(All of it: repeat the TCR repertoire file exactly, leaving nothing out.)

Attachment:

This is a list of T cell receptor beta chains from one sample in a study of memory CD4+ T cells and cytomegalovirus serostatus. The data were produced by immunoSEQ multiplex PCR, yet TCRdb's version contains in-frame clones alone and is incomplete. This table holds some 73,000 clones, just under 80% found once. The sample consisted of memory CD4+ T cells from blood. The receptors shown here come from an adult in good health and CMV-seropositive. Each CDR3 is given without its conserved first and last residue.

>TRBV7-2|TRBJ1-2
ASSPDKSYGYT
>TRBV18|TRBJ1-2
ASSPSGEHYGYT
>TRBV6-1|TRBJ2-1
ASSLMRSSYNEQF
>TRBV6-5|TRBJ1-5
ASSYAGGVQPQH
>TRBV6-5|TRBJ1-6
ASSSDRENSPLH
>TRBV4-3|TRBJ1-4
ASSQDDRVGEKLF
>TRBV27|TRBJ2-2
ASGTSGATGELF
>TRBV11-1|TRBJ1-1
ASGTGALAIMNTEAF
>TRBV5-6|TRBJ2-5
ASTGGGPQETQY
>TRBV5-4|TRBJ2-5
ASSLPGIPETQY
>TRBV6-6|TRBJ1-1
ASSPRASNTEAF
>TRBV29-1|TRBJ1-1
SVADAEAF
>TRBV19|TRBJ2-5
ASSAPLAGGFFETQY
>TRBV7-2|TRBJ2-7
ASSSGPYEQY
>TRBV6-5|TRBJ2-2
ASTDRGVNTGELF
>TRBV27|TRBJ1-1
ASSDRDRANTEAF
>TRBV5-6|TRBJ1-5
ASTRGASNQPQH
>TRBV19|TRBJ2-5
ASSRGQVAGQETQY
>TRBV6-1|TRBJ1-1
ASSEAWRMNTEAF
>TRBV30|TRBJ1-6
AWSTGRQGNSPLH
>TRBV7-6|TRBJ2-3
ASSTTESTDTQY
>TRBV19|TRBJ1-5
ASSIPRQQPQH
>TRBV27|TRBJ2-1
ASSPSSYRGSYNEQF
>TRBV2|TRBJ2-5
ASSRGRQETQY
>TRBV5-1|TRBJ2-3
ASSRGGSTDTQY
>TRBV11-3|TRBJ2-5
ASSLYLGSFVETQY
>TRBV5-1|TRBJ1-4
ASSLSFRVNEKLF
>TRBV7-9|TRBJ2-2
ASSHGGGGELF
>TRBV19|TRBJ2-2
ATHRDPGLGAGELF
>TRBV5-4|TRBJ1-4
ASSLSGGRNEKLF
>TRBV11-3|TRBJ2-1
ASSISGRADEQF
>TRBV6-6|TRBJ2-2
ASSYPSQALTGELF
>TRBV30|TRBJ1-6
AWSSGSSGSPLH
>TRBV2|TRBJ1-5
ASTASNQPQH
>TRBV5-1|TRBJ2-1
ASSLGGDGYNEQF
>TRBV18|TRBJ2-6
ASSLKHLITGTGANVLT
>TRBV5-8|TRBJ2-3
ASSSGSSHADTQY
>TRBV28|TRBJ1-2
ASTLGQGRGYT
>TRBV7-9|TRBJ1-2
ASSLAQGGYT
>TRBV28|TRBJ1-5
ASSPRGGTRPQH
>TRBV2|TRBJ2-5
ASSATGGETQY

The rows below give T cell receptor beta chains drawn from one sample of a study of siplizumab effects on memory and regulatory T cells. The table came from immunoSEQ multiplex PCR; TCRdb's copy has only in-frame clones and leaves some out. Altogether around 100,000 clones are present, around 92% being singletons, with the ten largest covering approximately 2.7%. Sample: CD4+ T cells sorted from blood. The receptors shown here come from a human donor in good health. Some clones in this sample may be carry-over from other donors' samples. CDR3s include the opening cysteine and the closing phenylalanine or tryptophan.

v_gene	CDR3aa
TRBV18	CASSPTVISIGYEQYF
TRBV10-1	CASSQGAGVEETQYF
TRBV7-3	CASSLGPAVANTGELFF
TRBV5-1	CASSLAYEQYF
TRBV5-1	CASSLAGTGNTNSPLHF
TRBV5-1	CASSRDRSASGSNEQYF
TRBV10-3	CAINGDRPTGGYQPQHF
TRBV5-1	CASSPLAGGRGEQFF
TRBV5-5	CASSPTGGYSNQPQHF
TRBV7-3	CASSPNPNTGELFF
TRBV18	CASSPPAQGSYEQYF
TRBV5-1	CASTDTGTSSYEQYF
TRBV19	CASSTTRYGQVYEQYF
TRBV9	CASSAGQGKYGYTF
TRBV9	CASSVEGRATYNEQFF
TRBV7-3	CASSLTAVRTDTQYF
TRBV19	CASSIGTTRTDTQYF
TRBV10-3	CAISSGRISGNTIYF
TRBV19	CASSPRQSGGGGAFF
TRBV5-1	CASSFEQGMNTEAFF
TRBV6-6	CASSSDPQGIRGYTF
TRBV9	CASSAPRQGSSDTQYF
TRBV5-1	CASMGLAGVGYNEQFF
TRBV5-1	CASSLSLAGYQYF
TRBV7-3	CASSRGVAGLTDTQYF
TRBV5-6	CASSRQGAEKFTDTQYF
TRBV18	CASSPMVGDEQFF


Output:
This is a list of T cell receptor beta chains from one sample in a study of memory CD4+ T cells and cytomegalovirus serostatus. The data were produced by immunoSEQ multiplex PCR, yet TCRdb's version contains in-frame clones alone and is incomplete. This table holds some 73,000 clones, just under 80% found once. The sample consisted of memory CD4+ T cells from blood. The receptors shown here come from an adult in good health and CMV-seropositive. Each CDR3 is given without its conserved first and last residue.

>TRBV7-2|TRBJ1-2
ASSPDKSYGYT
>TRBV18|TRBJ1-2
ASSPSGEHYGYT
>TRBV6-1|TRBJ2-1
ASSLMRSSYNEQF
>TRBV6-5|TRBJ1-5
ASSYAGGVQPQH
>TRBV6-5|TRBJ1-6
ASSSDRENSPLH
>TRBV4-3|TRBJ1-4
ASSQDDRVGEKLF
>TRBV27|TRBJ2-2
ASGTSGATGELF
>TRBV11-1|TRBJ1-1
ASGTGALAIMNTEAF
>TRBV5-6|TRBJ2-5
ASTGGGPQETQY
>TRBV5-4|TRBJ2-5
ASSLPGIPETQY
>TRBV6-6|TRBJ1-1
ASSPRASNTEAF
>TRBV29-1|TRBJ1-1
SVADAEAF
>TRBV19|TRBJ2-5
ASSAPLAGGFFETQY
>TRBV7-2|TRBJ2-7
ASSSGPYEQY
>TRBV6-5|TRBJ2-2
ASTDRGVNTGELF
>TRBV27|TRBJ1-1
ASSDRDRANTEAF
>TRBV5-6|TRBJ1-5
ASTRGASNQPQH
>TRBV19|TRBJ2-5
ASSRGQVAGQETQY
>TRBV6-1|TRBJ1-1
ASSEAWRMNTEAF
>TRBV30|TRBJ1-6
AWSTGRQGNSPLH
>TRBV7-6|TRBJ2-3
ASSTTESTDTQY
>TRBV19|TRBJ1-5
ASSIPRQQPQH
>TRBV27|TRBJ2-1
ASSPSSYRGSYNEQF
>TRBV2|TRBJ2-5
ASSRGRQETQY
>TRBV5-1|TRBJ2-3
ASSRGGSTDTQY
>TRBV11-3|TRBJ2-5
ASSLYLGSFVETQY
>TRBV5-1|TRBJ1-4
ASSLSFRVNEKLF
>TRBV7-9|TRBJ2-2
ASSHGGGGELF
>TRBV19|TRBJ2-2
ATHRDPGLGAGELF
>TRBV5-4|TRBJ1-4
ASSLSGGRNEKLF
>TRBV11-3|TRBJ2-1
ASSISGRADEQF
>TRBV6-6|TRBJ2-2
ASSYPSQALTGELF
>TRBV30|TRBJ1-6
AWSSGSSGSPLH
>TRBV2|TRBJ1-5
ASTASNQPQH
>TRBV5-1|TRBJ2-1
ASSLGGDGYNEQF
>TRBV18|TRBJ2-6
ASSLKHLITGTGANVLT
>TRBV5-8|TRBJ2-3
ASSSGSSHADTQY
>TRBV28|TRBJ1-2
ASTLGQGRGYT
>TRBV7-9|TRBJ1-2
ASSLAQGGYT
>TRBV28|TRBJ1-5
ASSPRGGTRPQH
>TRBV2|TRBJ2-5
ASSATGGETQY

The rows below give T cell receptor beta chains drawn from one sample of a study of siplizumab effects on memory and regulatory T cells. The table came from immunoSEQ multiplex PCR; TCRdb's copy has only in-frame clones and leaves some out. Altogether around 100,000 clones are present, around 92% being singletons, with the ten largest covering approximately 2.7%. Sample: CD4+ T cells sorted from blood. The receptors shown here come from a human donor in good health. Some clones in this sample may be carry-over from other donors' samples. CDR3s include the opening cysteine and the closing phenylalanine or tryptophan.

v_gene	CDR3aa
TRBV18	CASSPTVISIGYEQYF
TRBV10-1	CASSQGAGVEETQYF
TRBV7-3	CASSLGPAVANTGELFF
TRBV5-1	CASSLAYEQYF
TRBV5-1	CASSLAGTGNTNSPLHF
TRBV5-1	CASSRDRSASGSNEQYF
TRBV10-3	CAINGDRPTGGYQPQHF
TRBV5-1	CASSPLAGGRGEQFF
TRBV5-5	CASSPTGGYSNQPQHF
TRBV7-3	CASSPNPNTGELFF
TRBV18	CASSPPAQGSYEQYF
TRBV5-1	CASTDTGTSSYEQYF
TRBV19	CASSTTRYGQVYEQYF
TRBV9	CASSAGQGKYGYTF
TRBV9	CASSVEGRATYNEQFF
TRBV7-3	CASSLTAVRTDTQYF
TRBV19	CASSIGTTRTDTQYF
TRBV10-3	CAISSGRISGNTIYF
TRBV19	CASSPRQSGGGGAFF
TRBV5-1	CASSFEQGMNTEAFF
TRBV6-6	CASSSDPQGIRGYTF
TRBV9	CASSAPRQGSSDTQYF
TRBV5-1	CASMGLAGVGYNEQFF
TRBV5-1	CASSLSLAGYQYF
TRBV7-3	CASSRGVAGLTDTQYF
TRBV5-6	CASSRQGAEKFTDTQYF
TRBV18	CASSPMVGDEQFF